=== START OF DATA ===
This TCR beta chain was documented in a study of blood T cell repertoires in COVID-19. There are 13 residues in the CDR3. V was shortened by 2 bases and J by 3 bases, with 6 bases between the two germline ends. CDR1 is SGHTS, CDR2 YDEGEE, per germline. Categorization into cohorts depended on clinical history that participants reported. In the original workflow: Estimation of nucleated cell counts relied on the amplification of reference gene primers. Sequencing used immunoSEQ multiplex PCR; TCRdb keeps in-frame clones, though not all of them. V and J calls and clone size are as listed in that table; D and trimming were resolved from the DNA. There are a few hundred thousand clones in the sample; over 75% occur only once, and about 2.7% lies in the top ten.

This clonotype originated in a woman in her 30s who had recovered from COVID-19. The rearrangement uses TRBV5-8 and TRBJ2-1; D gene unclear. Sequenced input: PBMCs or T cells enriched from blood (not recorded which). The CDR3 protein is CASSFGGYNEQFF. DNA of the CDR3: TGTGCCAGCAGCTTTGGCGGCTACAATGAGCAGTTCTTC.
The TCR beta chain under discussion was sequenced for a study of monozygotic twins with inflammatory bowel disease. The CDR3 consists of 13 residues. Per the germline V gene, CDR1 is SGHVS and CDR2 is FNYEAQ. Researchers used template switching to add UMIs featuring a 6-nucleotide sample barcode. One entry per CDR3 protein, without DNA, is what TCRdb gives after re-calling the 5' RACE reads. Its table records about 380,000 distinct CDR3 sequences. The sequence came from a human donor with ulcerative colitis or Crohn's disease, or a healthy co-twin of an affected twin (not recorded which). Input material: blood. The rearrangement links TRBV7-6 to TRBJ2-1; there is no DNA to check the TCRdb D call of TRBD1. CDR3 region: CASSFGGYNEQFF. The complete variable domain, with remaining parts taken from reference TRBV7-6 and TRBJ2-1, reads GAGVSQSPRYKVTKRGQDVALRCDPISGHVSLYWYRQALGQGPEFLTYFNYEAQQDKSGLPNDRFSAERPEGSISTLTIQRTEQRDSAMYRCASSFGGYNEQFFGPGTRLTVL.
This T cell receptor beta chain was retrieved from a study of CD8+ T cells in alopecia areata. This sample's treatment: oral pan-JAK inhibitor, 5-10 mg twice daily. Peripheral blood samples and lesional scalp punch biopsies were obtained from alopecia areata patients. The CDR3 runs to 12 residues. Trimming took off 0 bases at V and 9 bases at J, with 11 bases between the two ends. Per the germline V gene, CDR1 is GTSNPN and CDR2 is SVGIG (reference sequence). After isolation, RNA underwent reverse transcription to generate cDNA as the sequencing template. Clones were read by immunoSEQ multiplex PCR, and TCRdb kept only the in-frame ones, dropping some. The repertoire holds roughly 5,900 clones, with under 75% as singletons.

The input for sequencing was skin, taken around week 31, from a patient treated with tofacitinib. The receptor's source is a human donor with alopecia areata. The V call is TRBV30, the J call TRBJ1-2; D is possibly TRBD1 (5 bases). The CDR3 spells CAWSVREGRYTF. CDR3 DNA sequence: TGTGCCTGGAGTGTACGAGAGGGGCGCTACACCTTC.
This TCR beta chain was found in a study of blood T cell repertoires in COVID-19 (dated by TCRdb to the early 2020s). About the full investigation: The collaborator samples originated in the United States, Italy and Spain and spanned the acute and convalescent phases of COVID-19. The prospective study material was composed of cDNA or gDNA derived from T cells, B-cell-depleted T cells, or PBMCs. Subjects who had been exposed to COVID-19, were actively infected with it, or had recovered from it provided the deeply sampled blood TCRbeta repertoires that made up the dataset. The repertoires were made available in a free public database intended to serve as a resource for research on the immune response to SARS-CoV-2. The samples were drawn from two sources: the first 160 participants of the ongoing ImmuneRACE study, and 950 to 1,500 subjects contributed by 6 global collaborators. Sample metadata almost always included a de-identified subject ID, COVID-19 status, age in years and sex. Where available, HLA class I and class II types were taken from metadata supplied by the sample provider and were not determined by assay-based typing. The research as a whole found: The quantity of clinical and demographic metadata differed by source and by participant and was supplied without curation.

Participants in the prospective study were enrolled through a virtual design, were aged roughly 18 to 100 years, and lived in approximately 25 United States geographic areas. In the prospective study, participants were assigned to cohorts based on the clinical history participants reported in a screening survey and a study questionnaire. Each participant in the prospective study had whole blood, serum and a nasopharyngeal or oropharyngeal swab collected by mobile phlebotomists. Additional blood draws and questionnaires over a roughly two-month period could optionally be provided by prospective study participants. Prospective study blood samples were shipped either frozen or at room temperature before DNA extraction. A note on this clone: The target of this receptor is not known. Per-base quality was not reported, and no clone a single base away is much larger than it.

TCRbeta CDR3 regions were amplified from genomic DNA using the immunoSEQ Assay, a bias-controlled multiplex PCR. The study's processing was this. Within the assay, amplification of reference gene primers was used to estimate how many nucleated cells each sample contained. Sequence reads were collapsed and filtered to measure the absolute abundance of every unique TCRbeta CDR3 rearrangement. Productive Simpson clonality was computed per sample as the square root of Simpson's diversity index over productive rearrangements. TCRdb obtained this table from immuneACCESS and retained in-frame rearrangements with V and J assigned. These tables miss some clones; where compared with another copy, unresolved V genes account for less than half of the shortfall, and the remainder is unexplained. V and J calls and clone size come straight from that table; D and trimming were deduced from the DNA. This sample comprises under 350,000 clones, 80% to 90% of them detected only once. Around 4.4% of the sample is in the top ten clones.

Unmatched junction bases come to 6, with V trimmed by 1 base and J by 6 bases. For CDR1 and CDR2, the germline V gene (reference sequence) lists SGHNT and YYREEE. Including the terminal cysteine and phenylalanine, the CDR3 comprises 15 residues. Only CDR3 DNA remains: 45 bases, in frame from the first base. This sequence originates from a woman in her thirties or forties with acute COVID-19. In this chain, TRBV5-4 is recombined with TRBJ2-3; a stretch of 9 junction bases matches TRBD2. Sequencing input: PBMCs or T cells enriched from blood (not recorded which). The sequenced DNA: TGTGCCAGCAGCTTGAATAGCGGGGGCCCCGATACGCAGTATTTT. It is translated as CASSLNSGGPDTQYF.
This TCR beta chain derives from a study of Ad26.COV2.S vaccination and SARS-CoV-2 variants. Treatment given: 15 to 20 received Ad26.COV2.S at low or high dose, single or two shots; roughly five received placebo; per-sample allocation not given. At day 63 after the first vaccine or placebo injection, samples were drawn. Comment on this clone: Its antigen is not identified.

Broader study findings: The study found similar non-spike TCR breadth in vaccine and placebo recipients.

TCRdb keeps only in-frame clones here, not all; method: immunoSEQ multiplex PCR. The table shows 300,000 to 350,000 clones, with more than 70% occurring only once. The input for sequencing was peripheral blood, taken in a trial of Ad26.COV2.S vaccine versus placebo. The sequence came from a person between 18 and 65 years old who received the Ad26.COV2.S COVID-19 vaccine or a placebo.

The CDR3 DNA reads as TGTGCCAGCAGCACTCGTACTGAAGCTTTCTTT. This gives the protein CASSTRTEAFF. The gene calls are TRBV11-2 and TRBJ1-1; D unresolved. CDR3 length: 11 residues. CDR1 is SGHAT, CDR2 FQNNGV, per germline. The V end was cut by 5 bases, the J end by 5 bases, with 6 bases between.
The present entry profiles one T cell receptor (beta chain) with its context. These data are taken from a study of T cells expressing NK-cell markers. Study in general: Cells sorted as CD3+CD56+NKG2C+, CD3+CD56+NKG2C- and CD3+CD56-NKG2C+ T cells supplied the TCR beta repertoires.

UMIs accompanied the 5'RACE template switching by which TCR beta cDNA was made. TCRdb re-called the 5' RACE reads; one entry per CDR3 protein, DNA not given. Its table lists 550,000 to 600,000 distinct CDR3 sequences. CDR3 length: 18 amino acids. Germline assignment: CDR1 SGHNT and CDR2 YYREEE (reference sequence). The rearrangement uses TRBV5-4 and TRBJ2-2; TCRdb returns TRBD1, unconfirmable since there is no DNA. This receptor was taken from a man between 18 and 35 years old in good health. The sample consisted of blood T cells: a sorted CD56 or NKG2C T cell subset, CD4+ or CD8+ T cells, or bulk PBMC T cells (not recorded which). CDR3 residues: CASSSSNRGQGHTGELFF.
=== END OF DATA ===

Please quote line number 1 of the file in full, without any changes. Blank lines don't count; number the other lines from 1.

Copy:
This TCR beta chain was documented in a study of blood T cell repertoires in COVID-19. There are 13 residues in the CDR3. V was shortened by 2 bases and J by 3 bases, with 6 bases between the two germline ends. CDR1 is SGHTS, CDR2 YDEGEE, per germline. Categorization into cohorts depended on clinical history that participants reported. In the original workflow: Estimation of nucleated cell counts relied on the amplification of reference gene primers. Sequencing used immunoSEQ multiplex PCR; TCRdb keeps in-frame clones, though not all of them. V and J calls and clone size are as listed in that table; D and trimming were resolved from the DNA. There are a few hundred thousand clones in the sample; over 75% occur only once, and about 2.7% lies in the top ten.